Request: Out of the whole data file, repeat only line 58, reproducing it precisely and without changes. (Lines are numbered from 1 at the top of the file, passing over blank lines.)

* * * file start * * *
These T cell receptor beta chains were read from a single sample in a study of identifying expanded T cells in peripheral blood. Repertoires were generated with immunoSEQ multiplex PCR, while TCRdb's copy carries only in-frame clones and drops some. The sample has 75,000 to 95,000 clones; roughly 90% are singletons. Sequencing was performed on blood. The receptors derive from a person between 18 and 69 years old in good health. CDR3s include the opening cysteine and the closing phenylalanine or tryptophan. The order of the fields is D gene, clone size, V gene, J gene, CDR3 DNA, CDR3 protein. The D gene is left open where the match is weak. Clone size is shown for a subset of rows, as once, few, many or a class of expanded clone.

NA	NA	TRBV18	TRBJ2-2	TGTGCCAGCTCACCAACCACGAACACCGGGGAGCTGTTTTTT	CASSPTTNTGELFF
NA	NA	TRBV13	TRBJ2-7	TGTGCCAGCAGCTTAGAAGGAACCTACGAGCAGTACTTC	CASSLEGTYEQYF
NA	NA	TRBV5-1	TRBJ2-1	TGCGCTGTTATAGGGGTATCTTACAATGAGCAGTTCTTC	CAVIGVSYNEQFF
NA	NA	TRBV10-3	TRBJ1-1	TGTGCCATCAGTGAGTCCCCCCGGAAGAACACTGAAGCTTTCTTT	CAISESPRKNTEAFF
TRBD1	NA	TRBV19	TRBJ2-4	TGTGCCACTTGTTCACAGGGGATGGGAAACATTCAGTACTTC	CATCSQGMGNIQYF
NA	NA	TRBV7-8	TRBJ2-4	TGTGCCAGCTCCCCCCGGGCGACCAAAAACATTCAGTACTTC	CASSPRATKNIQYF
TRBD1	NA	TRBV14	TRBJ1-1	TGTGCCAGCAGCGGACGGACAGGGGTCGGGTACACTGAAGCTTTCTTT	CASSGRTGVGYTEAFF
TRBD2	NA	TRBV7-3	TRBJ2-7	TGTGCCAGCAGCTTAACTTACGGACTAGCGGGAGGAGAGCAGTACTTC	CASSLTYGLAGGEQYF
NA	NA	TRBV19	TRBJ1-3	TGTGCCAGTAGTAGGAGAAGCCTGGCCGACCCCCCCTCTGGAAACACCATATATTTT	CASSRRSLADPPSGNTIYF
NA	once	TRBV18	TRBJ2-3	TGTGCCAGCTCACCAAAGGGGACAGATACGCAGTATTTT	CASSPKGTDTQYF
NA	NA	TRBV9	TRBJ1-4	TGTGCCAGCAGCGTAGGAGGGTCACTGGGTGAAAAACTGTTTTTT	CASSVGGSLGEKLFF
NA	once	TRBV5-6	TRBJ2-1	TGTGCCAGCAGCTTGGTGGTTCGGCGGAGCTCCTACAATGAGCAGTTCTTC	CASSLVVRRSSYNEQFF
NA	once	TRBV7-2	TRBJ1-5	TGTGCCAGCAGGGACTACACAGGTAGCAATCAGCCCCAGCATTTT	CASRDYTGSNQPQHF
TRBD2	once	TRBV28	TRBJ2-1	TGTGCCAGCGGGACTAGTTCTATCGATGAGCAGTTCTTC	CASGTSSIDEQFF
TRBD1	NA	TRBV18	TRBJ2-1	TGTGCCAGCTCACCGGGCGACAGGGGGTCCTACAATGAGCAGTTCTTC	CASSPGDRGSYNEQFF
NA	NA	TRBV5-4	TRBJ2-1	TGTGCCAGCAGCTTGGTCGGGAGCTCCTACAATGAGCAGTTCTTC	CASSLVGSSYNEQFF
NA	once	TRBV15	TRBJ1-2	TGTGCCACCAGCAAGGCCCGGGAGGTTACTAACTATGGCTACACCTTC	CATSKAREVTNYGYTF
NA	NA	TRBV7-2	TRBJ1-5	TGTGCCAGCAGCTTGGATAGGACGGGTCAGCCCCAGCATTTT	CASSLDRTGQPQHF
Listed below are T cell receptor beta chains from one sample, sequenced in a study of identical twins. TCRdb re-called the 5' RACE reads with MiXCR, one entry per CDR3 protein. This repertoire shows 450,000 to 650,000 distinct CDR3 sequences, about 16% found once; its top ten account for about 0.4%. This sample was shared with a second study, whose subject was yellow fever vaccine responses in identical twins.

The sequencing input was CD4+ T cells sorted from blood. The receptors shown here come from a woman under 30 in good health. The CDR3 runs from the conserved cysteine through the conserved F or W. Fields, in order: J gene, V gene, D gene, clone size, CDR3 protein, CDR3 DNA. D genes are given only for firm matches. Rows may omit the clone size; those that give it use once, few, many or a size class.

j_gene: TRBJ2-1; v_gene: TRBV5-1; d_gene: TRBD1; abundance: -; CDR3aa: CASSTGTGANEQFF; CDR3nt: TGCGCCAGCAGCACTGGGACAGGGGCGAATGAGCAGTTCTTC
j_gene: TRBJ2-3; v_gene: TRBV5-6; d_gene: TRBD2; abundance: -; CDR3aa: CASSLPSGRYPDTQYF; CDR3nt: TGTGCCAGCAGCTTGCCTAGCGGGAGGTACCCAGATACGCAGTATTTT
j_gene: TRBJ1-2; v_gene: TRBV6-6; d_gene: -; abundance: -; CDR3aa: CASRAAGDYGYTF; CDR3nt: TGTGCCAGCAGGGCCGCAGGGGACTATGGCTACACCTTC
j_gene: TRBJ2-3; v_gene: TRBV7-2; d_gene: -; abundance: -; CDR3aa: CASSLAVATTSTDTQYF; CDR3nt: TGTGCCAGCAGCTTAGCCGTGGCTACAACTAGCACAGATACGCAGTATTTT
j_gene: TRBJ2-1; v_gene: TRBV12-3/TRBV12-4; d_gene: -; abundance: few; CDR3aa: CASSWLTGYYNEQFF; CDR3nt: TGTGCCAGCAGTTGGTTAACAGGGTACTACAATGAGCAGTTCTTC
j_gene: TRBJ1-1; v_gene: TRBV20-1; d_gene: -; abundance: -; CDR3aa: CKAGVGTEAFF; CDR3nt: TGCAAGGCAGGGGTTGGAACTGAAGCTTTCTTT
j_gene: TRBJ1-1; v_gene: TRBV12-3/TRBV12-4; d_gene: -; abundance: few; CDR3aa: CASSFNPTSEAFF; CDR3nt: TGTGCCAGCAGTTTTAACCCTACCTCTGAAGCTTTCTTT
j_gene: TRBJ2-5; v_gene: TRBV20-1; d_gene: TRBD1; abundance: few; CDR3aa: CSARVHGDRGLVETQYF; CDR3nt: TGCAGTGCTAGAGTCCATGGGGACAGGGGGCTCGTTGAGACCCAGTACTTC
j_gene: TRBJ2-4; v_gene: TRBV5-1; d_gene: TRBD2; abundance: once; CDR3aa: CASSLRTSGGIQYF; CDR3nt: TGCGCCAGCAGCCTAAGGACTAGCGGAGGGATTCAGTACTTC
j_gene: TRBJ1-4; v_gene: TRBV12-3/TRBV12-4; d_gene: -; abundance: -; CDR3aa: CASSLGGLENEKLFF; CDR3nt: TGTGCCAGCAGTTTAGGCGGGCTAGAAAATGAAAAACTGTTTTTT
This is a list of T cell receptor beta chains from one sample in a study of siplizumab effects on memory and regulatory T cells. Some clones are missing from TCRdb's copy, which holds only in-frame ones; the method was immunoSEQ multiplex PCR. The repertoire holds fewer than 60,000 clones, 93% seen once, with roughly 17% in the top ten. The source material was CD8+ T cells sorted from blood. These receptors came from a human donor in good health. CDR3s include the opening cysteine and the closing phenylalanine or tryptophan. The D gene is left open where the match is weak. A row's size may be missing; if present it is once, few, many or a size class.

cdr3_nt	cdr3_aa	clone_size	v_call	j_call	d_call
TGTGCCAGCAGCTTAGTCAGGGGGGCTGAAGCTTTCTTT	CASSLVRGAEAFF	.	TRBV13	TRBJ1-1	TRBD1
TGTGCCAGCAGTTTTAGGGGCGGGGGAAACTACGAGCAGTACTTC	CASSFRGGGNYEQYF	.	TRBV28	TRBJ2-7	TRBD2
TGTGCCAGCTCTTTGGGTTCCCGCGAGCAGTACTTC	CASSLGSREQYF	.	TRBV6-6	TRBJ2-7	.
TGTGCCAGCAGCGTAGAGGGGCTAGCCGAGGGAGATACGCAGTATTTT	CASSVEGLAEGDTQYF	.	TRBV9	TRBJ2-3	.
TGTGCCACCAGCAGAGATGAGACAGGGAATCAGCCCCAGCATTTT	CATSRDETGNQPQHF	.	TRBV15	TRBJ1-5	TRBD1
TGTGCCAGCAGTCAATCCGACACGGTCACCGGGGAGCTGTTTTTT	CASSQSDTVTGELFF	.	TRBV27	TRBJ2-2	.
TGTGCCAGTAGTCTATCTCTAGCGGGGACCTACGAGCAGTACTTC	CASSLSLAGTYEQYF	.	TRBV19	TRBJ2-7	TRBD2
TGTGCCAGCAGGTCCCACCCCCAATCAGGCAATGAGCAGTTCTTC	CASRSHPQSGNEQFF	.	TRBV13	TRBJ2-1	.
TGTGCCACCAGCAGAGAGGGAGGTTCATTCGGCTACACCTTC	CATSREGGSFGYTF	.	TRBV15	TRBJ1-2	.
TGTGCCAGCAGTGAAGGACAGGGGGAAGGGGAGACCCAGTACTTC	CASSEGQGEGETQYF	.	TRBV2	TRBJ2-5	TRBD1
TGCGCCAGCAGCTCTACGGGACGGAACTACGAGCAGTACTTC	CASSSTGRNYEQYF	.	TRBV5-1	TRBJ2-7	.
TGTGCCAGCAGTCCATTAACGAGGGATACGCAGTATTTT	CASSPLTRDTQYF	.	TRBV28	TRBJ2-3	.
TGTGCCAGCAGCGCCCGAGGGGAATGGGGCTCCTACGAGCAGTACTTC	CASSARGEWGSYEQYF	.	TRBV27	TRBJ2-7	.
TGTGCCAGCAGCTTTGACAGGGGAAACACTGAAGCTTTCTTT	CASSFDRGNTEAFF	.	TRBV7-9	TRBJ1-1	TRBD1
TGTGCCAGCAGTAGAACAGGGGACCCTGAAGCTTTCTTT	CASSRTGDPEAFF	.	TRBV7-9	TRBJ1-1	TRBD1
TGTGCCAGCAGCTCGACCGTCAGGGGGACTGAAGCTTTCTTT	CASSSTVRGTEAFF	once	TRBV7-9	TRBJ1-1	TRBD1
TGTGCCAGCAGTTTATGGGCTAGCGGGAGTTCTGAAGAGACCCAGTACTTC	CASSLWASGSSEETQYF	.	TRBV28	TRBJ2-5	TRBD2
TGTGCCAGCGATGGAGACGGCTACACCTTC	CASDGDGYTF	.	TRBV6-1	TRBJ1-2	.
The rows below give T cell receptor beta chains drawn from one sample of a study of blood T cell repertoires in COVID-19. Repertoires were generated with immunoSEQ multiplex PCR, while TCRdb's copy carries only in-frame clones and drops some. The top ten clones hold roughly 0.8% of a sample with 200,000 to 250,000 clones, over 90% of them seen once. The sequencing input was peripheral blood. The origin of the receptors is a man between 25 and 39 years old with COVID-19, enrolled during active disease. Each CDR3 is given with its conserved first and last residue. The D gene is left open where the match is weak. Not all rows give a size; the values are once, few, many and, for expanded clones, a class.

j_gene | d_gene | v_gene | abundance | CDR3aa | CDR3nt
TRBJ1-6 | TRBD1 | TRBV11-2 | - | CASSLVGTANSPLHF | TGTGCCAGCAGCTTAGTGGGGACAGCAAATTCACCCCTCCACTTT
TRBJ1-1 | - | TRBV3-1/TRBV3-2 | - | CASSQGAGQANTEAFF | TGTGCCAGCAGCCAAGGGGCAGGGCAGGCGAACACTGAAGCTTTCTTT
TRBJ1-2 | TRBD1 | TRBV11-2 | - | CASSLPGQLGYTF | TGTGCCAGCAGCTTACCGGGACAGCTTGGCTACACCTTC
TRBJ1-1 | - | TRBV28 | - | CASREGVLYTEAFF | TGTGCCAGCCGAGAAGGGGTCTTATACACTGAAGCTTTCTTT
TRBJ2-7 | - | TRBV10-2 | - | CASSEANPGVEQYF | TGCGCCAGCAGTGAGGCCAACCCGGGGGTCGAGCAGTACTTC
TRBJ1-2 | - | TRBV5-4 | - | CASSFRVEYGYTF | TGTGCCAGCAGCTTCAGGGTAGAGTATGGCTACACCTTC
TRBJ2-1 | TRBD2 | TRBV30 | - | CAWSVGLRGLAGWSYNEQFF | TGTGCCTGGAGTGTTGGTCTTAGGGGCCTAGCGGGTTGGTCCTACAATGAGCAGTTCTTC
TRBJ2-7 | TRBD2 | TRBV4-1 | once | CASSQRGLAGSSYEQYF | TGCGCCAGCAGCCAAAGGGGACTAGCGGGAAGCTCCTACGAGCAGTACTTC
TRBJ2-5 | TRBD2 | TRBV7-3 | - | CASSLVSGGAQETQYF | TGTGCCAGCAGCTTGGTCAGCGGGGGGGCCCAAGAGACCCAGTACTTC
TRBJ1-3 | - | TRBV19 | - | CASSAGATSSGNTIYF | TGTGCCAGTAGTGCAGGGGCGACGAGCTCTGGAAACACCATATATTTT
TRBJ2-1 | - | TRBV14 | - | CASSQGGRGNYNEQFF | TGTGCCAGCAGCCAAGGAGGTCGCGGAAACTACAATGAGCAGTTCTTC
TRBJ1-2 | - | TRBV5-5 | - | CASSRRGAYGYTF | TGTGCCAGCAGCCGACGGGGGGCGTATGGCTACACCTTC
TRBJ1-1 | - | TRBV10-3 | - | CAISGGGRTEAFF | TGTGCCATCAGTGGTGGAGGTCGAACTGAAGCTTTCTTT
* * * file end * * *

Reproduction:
TRBJ2-7 | - | TRBV10-2 | - | CASSEANPGVEQYF | TGCGCCAGCAGTGAGGCCAACCCGGGGGTCGAGCAGTACTTC